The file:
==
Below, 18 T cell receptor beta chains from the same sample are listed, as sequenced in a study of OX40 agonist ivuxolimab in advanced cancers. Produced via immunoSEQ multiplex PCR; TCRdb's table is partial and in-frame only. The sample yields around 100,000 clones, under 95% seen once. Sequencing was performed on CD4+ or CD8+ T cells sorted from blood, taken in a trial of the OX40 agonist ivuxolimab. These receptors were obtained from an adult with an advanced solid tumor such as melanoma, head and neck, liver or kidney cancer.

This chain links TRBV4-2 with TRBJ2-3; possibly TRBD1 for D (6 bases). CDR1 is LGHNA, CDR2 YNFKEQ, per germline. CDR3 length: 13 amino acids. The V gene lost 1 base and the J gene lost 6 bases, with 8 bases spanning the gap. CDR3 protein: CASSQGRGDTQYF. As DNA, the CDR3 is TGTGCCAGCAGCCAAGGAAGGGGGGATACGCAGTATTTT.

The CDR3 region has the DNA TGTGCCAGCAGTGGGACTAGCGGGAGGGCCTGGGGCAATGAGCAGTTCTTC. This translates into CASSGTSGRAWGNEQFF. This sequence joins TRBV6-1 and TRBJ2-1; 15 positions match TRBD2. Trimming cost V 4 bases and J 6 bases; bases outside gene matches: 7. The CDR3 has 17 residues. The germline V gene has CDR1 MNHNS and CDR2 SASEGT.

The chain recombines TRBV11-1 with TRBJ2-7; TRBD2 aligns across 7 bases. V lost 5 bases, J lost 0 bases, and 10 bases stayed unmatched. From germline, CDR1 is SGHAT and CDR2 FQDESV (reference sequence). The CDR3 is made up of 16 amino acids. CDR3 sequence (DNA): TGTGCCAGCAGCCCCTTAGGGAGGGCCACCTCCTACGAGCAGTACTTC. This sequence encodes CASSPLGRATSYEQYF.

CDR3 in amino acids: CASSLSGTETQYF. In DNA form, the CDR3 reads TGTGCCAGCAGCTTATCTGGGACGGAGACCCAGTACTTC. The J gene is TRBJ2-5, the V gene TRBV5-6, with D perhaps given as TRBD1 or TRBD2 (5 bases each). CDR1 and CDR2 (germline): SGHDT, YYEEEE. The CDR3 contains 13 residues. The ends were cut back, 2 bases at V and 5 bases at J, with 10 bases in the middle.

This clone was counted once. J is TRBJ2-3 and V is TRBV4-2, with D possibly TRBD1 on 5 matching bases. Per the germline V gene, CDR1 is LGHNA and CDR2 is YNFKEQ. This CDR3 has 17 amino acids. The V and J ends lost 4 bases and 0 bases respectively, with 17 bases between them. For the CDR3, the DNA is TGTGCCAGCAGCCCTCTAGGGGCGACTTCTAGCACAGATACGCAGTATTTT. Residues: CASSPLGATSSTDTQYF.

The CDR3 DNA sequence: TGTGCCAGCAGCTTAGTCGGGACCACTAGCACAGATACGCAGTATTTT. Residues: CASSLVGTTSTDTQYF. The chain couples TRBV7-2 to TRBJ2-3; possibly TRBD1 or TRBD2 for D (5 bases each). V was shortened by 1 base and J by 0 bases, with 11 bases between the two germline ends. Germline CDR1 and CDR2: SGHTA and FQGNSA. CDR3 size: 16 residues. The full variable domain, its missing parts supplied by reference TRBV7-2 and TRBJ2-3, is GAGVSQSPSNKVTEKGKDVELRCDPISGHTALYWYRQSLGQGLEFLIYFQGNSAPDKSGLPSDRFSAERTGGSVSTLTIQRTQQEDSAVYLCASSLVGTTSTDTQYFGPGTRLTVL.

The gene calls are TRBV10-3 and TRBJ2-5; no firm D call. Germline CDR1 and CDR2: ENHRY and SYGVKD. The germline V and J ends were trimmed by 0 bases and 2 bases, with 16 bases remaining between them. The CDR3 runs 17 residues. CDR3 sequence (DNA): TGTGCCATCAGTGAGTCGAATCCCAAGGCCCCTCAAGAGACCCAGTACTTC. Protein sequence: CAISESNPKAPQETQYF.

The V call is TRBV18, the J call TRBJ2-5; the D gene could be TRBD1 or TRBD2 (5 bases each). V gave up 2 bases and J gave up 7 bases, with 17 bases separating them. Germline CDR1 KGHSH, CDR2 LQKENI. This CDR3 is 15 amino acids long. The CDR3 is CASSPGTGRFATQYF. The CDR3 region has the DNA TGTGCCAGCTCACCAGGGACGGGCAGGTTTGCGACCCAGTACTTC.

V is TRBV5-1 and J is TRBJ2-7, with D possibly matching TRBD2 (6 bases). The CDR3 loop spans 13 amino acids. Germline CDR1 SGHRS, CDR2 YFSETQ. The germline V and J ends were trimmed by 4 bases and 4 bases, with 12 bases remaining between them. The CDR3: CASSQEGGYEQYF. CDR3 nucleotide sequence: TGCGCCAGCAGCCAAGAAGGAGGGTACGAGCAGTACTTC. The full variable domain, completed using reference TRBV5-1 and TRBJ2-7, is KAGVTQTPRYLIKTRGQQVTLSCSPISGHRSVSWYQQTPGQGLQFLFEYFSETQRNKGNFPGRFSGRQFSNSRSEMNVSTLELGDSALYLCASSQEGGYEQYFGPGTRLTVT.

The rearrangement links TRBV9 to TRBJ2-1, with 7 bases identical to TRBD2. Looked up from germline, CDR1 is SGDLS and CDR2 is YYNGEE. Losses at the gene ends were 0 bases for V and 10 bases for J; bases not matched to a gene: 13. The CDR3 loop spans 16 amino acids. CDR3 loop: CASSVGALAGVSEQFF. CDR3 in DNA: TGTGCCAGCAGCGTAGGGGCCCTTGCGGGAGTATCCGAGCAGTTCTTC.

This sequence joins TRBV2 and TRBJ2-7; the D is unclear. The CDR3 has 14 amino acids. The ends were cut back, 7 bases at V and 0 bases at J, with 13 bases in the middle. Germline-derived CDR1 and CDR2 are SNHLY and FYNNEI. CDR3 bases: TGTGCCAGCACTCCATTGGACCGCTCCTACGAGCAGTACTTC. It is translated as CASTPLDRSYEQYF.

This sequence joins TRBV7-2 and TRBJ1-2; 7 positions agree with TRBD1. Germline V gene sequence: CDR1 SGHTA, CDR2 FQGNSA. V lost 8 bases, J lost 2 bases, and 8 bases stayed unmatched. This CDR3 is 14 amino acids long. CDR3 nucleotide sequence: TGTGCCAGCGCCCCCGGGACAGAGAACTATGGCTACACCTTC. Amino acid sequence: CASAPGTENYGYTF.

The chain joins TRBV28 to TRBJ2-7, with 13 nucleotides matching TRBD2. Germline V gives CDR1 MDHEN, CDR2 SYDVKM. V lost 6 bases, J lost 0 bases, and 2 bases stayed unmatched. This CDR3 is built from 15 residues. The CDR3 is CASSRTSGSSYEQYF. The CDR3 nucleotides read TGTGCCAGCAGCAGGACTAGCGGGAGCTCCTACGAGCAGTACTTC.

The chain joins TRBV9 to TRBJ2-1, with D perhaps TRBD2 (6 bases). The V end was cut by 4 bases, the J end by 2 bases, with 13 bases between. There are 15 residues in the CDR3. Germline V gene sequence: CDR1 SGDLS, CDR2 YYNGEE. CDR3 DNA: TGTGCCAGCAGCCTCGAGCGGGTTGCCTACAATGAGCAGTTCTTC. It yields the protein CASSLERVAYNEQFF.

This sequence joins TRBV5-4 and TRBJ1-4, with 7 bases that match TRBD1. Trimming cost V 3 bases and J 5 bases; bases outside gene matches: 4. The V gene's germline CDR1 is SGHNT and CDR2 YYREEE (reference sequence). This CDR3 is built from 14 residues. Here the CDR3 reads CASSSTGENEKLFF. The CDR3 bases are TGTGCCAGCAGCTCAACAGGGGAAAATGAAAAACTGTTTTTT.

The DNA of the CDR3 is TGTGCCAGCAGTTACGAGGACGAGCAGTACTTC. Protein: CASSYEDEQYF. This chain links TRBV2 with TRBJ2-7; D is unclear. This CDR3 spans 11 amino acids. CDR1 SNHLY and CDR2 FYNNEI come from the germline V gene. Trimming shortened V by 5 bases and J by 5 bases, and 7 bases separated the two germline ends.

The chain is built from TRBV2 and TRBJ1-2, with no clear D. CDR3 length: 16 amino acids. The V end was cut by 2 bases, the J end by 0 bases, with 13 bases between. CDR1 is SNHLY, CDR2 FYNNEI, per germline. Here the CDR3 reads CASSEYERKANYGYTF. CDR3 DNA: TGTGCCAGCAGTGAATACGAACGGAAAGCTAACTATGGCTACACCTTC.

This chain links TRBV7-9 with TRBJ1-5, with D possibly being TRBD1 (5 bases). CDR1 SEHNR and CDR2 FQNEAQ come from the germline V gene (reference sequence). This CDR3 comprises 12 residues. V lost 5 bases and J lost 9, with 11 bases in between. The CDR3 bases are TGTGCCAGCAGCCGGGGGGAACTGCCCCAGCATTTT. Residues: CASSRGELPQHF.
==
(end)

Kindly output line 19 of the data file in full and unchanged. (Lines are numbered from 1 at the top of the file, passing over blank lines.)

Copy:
This chain links TRBV7-9 with TRBJ1-5, with D possibly being TRBD1 (5 bases). CDR1 SEHNR and CDR2 FQNEAQ come from the germline V gene (reference sequence). This CDR3 comprises 12 residues. V lost 5 bases and J lost 9, with 11 bases in between. The CDR3 bases are TGTGCCAGCAGCCGGGGGGAACTGCCCCAGCATTTT. Residues: CASSRGELPQHF.